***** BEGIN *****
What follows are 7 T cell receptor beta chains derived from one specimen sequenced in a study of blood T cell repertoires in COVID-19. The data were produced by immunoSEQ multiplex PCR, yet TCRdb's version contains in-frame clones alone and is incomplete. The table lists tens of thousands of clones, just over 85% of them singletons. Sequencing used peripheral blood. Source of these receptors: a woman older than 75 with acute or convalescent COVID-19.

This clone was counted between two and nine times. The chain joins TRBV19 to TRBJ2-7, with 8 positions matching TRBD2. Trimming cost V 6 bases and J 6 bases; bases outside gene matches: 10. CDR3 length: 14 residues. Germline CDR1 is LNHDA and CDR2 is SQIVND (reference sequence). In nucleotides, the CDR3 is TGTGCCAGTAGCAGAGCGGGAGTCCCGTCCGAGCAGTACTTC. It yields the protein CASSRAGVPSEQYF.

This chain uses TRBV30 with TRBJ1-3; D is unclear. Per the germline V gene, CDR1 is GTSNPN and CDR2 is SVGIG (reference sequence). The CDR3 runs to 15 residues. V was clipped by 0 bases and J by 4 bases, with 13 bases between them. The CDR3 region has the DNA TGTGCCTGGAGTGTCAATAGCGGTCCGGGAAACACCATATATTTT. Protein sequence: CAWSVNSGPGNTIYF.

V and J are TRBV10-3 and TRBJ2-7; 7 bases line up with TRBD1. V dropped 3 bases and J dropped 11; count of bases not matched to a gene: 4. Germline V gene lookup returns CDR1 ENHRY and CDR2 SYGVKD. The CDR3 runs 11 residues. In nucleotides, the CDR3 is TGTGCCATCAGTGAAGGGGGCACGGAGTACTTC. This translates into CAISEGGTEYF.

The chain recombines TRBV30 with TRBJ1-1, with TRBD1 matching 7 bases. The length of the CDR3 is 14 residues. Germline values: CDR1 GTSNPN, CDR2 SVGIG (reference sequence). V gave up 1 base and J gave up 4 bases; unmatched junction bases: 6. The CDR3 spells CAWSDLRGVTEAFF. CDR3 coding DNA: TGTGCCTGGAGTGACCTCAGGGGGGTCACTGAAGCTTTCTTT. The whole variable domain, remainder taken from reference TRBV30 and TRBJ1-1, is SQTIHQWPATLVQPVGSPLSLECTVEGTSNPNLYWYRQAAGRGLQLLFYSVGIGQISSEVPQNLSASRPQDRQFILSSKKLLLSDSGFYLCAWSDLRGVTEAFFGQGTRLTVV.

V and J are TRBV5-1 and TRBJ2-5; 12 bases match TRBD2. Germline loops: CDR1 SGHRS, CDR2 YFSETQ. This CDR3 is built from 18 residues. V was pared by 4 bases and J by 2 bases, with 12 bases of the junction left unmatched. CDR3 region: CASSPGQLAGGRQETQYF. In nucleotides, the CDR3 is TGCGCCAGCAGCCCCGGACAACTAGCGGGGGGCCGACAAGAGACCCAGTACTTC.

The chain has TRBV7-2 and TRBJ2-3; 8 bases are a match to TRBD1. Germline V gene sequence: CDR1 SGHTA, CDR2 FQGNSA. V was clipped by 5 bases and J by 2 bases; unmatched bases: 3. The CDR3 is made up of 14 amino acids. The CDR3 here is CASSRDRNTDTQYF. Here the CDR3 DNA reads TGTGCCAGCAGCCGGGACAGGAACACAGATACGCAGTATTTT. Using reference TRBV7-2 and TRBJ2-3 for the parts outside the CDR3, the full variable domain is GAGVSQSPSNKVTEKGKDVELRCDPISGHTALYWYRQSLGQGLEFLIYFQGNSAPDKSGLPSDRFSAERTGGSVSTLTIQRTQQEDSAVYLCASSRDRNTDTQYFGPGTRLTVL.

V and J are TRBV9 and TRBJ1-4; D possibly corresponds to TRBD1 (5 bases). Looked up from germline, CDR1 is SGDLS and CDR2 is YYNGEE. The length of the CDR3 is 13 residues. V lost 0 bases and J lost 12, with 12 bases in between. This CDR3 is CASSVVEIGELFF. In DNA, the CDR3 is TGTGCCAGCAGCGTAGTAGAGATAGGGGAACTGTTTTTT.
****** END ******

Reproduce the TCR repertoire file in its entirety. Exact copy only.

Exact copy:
What follows are 7 T cell receptor beta chains derived from one specimen sequenced in a study of blood T cell repertoires in COVID-19. The data were produced by immunoSEQ multiplex PCR, yet TCRdb's version contains in-frame clones alone and is incomplete. The table lists tens of thousands of clones, just over 85% of them singletons. Sequencing used peripheral blood. Source of these receptors: a woman older than 75 with acute or convalescent COVID-19.

This clone was counted between two and nine times. The chain joins TRBV19 to TRBJ2-7, with 8 positions matching TRBD2. Trimming cost V 6 bases and J 6 bases; bases outside gene matches: 10. CDR3 length: 14 residues. Germline CDR1 is LNHDA and CDR2 is SQIVND (reference sequence). In nucleotides, the CDR3 is TGTGCCAGTAGCAGAGCGGGAGTCCCGTCCGAGCAGTACTTC. It yields the protein CASSRAGVPSEQYF.

This chain uses TRBV30 with TRBJ1-3; D is unclear. Per the germline V gene, CDR1 is GTSNPN and CDR2 is SVGIG (reference sequence). The CDR3 runs to 15 residues. V was clipped by 0 bases and J by 4 bases, with 13 bases between them. The CDR3 region has the DNA TGTGCCTGGAGTGTCAATAGCGGTCCGGGAAACACCATATATTTT. Protein sequence: CAWSVNSGPGNTIYF.

V and J are TRBV10-3 and TRBJ2-7; 7 bases line up with TRBD1. V dropped 3 bases and J dropped 11; count of bases not matched to a gene: 4. Germline V gene lookup returns CDR1 ENHRY and CDR2 SYGVKD. The CDR3 runs 11 residues. In nucleotides, the CDR3 is TGTGCCATCAGTGAAGGGGGCACGGAGTACTTC. This translates into CAISEGGTEYF.

The chain recombines TRBV30 with TRBJ1-1, with TRBD1 matching 7 bases. The length of the CDR3 is 14 residues. Germline values: CDR1 GTSNPN, CDR2 SVGIG (reference sequence). V gave up 1 base and J gave up 4 bases; unmatched junction bases: 6. The CDR3 spells CAWSDLRGVTEAFF. CDR3 coding DNA: TGTGCCTGGAGTGACCTCAGGGGGGTCACTGAAGCTTTCTTT. The whole variable domain, remainder taken from reference TRBV30 and TRBJ1-1, is SQTIHQWPATLVQPVGSPLSLECTVEGTSNPNLYWYRQAAGRGLQLLFYSVGIGQISSEVPQNLSASRPQDRQFILSSKKLLLSDSGFYLCAWSDLRGVTEAFFGQGTRLTVV.

V and J are TRBV5-1 and TRBJ2-5; 12 bases match TRBD2. Germline loops: CDR1 SGHRS, CDR2 YFSETQ. This CDR3 is built from 18 residues. V was pared by 4 bases and J by 2 bases, with 12 bases of the junction left unmatched. CDR3 region: CASSPGQLAGGRQETQYF. In nucleotides, the CDR3 is TGCGCCAGCAGCCCCGGACAACTAGCGGGGGGCCGACAAGAGACCCAGTACTTC.

The chain has TRBV7-2 and TRBJ2-3; 8 bases are a match to TRBD1. Germline V gene sequence: CDR1 SGHTA, CDR2 FQGNSA. V was clipped by 5 bases and J by 2 bases; unmatched bases: 3. The CDR3 is made up of 14 amino acids. The CDR3 here is CASSRDRNTDTQYF. Here the CDR3 DNA reads TGTGCCAGCAGCCGGGACAGGAACACAGATACGCAGTATTTT. Using reference TRBV7-2 and TRBJ2-3 for the parts outside the CDR3, the full variable domain is GAGVSQSPSNKVTEKGKDVELRCDPISGHTALYWYRQSLGQGLEFLIYFQGNSAPDKSGLPSDRFSAERTGGSVSTLTIQRTQQEDSAVYLCASSRDRNTDTQYFGPGTRLTVL.

V and J are TRBV9 and TRBJ1-4; D possibly corresponds to TRBD1 (5 bases). Looked up from germline, CDR1 is SGDLS and CDR2 is YYNGEE. The length of the CDR3 is 13 residues. V lost 0 bases and J lost 12, with 12 bases in between. This CDR3 is CASSVVEIGELFF. In DNA, the CDR3 is TGTGCCAGCAGCGTAGTAGAGATAGGGGAACTGTTTTTT.